Back towards Regent’s Park there is a charming stencil of a little boy fishing in the canal, which now bears the aggressive slogan “Did you think it was over? Team Robbo”, and the words “street cred” where the fish should be, implying that Banksy has lost his. Click HERE to continue reading at the SUNDAY TIMES…
Billboard by Kerry Tribe
If you live in Los Angeles, you're well aware of the increasing visual pollution caused by the endless propagation of billboards and supergraphics vying for every open inch of Southland skyline. A welcome break to the aesthetic ad-driven monotony comes in the form of the "HOW MANY BILLBOARDS" project, presented by the MAK CENTER, featuring the artwork of 20+ artists plastered (legally) on billboards at key locations in and around the Hollywood area. While the artist roster doesn't exactly blow our minds or, likely, the minds of many young people in the area(WTF, no Skullphone, Ron English, Allison Schulnik, Barry McGee, Barbra Kruger, Raymond Pettibon, Catherine Opie, or Chaz Bojorquez?!), the project itself is a great follow-up to the precedent-setting and more visually stunning ARTBOARD FESTIVAL that took place in LA in 1977 and featured artists like Rick Griffin and Ed Ruscha, a project that has been kept alive in recent years by UNDFTD who have maintained their eye-popping art billboard for several years now.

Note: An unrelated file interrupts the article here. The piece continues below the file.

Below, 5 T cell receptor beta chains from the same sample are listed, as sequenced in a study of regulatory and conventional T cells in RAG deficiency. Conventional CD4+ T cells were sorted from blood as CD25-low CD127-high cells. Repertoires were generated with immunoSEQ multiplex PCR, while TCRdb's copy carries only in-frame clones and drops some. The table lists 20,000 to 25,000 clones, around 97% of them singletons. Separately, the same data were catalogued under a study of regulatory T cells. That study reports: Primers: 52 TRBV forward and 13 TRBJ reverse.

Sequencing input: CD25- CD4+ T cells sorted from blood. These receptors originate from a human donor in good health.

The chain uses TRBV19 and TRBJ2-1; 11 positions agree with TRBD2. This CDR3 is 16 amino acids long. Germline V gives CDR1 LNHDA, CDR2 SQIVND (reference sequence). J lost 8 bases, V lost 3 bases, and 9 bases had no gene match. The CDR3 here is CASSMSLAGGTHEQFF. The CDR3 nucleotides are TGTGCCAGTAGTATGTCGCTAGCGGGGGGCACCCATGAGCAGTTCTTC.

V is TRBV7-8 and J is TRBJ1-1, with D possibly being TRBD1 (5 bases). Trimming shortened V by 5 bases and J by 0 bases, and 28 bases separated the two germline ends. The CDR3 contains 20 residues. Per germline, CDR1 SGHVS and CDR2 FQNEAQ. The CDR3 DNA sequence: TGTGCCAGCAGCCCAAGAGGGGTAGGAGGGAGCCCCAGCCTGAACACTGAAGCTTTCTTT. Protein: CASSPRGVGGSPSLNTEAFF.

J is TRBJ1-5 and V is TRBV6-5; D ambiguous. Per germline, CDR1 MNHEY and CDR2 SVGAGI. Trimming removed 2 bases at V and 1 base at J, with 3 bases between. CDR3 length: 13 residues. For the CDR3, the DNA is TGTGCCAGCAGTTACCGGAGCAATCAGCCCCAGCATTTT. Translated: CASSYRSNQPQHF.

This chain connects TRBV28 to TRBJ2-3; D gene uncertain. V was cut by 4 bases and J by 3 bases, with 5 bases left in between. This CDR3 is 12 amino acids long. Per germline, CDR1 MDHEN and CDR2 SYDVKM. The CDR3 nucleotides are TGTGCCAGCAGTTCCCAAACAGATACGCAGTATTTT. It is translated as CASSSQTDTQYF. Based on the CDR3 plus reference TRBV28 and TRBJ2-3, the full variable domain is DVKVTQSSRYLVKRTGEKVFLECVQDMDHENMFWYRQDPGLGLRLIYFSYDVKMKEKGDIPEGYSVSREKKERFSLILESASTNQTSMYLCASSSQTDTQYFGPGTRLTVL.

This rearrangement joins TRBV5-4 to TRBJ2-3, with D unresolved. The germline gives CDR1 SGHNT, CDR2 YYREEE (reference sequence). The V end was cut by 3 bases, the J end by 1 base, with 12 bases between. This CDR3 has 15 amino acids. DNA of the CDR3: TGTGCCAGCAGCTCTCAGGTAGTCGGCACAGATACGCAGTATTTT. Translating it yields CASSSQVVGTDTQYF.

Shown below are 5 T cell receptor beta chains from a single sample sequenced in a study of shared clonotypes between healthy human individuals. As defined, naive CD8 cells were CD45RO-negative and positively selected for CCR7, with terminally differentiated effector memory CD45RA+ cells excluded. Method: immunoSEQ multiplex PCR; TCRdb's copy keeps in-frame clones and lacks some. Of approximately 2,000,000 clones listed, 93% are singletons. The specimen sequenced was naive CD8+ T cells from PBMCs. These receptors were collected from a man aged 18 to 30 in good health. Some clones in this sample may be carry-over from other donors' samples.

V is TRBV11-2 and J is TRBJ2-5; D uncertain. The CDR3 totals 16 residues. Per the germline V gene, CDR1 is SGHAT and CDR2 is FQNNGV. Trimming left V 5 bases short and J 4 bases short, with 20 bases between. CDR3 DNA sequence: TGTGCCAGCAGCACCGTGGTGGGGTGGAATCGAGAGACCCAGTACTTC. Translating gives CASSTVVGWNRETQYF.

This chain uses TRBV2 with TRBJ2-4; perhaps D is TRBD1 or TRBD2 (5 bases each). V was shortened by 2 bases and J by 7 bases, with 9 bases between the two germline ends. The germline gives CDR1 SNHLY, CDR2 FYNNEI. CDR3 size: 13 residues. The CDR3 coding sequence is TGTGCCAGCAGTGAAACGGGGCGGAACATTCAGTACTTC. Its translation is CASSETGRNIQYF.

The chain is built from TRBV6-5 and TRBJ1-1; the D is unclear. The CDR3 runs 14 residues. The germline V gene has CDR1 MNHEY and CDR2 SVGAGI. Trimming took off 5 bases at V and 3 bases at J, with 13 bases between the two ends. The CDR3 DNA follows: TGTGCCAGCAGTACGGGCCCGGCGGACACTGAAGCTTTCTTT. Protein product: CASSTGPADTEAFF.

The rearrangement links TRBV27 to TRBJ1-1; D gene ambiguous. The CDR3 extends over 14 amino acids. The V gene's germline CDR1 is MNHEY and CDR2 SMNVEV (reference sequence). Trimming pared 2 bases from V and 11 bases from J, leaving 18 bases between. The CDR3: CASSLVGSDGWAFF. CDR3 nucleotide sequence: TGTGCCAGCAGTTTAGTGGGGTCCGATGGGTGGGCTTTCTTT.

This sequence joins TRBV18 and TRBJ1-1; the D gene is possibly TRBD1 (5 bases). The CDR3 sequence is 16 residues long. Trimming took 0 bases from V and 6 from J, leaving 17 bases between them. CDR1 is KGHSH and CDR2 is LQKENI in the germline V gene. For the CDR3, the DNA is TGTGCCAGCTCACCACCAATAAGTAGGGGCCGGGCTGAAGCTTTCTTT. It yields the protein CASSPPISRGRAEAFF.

The philosophical proposition of the exhibition is simple: art should occupy a visible position in the cacophony of mediated images in the city, and it should do so without merely adding to the visual noise. How Many Billboards? Art In Stead proposes that art periodically displace advertisement in the urban environment.